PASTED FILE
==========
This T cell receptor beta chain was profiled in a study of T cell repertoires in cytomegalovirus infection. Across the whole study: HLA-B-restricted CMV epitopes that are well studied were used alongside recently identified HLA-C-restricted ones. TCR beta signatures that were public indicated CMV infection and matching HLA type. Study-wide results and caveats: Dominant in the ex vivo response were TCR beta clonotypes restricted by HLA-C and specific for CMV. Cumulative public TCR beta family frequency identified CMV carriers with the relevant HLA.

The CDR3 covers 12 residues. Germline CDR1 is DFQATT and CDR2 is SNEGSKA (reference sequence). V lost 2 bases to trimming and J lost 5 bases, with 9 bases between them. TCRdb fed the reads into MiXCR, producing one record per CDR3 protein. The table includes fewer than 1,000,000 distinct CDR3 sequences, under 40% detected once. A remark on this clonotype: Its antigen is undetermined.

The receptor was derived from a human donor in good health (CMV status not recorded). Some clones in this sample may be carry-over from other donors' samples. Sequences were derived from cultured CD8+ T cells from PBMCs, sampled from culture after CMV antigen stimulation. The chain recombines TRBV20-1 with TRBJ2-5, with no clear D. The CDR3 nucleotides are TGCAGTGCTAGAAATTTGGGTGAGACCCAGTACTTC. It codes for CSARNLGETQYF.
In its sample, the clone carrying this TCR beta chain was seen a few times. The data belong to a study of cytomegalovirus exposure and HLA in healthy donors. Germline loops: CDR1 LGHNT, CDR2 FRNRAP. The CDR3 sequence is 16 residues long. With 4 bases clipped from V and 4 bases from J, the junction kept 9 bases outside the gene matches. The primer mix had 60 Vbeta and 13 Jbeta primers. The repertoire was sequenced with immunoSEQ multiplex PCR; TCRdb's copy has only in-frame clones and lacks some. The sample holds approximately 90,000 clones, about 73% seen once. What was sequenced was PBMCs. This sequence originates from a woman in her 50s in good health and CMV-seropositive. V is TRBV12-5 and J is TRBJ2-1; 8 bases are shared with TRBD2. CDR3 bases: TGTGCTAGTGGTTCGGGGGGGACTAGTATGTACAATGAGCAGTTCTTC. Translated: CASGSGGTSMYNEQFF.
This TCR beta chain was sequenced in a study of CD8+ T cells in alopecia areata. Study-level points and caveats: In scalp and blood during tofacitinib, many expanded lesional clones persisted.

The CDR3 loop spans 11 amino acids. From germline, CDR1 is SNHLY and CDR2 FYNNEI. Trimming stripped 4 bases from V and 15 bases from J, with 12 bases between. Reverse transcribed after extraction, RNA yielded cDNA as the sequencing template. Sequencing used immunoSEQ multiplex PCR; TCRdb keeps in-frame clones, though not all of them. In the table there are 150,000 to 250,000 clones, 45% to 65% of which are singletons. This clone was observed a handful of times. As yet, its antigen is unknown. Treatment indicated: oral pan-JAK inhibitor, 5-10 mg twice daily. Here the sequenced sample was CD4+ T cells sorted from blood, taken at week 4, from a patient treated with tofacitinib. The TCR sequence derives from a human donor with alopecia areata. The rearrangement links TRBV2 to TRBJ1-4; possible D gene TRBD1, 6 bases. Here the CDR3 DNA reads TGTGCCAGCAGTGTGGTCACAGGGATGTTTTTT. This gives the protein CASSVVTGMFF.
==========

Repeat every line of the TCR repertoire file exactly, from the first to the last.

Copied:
This T cell receptor beta chain was profiled in a study of T cell repertoires in cytomegalovirus infection. Across the whole study: HLA-B-restricted CMV epitopes that are well studied were used alongside recently identified HLA-C-restricted ones. TCR beta signatures that were public indicated CMV infection and matching HLA type. Study-wide results and caveats: Dominant in the ex vivo response were TCR beta clonotypes restricted by HLA-C and specific for CMV. Cumulative public TCR beta family frequency identified CMV carriers with the relevant HLA.

The CDR3 covers 12 residues. Germline CDR1 is DFQATT and CDR2 is SNEGSKA (reference sequence). V lost 2 bases to trimming and J lost 5 bases, with 9 bases between them. TCRdb fed the reads into MiXCR, producing one record per CDR3 protein. The table includes fewer than 1,000,000 distinct CDR3 sequences, under 40% detected once. A remark on this clonotype: Its antigen is undetermined.

The receptor was derived from a human donor in good health (CMV status not recorded). Some clones in this sample may be carry-over from other donors' samples. Sequences were derived from cultured CD8+ T cells from PBMCs, sampled from culture after CMV antigen stimulation. The chain recombines TRBV20-1 with TRBJ2-5, with no clear D. The CDR3 nucleotides are TGCAGTGCTAGAAATTTGGGTGAGACCCAGTACTTC. It codes for CSARNLGETQYF.
In its sample, the clone carrying this TCR beta chain was seen a few times. The data belong to a study of cytomegalovirus exposure and HLA in healthy donors. Germline loops: CDR1 LGHNT, CDR2 FRNRAP. The CDR3 sequence is 16 residues long. With 4 bases clipped from V and 4 bases from J, the junction kept 9 bases outside the gene matches. The primer mix had 60 Vbeta and 13 Jbeta primers. The repertoire was sequenced with immunoSEQ multiplex PCR; TCRdb's copy has only in-frame clones and lacks some. The sample holds approximately 90,000 clones, about 73% seen once. What was sequenced was PBMCs. This sequence originates from a woman in her 50s in good health and CMV-seropositive. V is TRBV12-5 and J is TRBJ2-1; 8 bases are shared with TRBD2. CDR3 bases: TGTGCTAGTGGTTCGGGGGGGACTAGTATGTACAATGAGCAGTTCTTC. Translated: CASGSGGTSMYNEQFF.
This TCR beta chain was sequenced in a study of CD8+ T cells in alopecia areata. Study-level points and caveats: In scalp and blood during tofacitinib, many expanded lesional clones persisted.

The CDR3 loop spans 11 amino acids. From germline, CDR1 is SNHLY and CDR2 FYNNEI. Trimming stripped 4 bases from V and 15 bases from J, with 12 bases between. Reverse transcribed after extraction, RNA yielded cDNA as the sequencing template. Sequencing used immunoSEQ multiplex PCR; TCRdb keeps in-frame clones, though not all of them. In the table there are 150,000 to 250,000 clones, 45% to 65% of which are singletons. This clone was observed a handful of times. As yet, its antigen is unknown. Treatment indicated: oral pan-JAK inhibitor, 5-10 mg twice daily. Here the sequenced sample was CD4+ T cells sorted from blood, taken at week 4, from a patient treated with tofacitinib. The TCR sequence derives from a human donor with alopecia areata. The rearrangement links TRBV2 to TRBJ1-4; possible D gene TRBD1, 6 bases. Here the CDR3 DNA reads TGTGCCAGCAGTGTGGTCACAGGGATGTTTTTT. This gives the protein CASSVVTGMFF.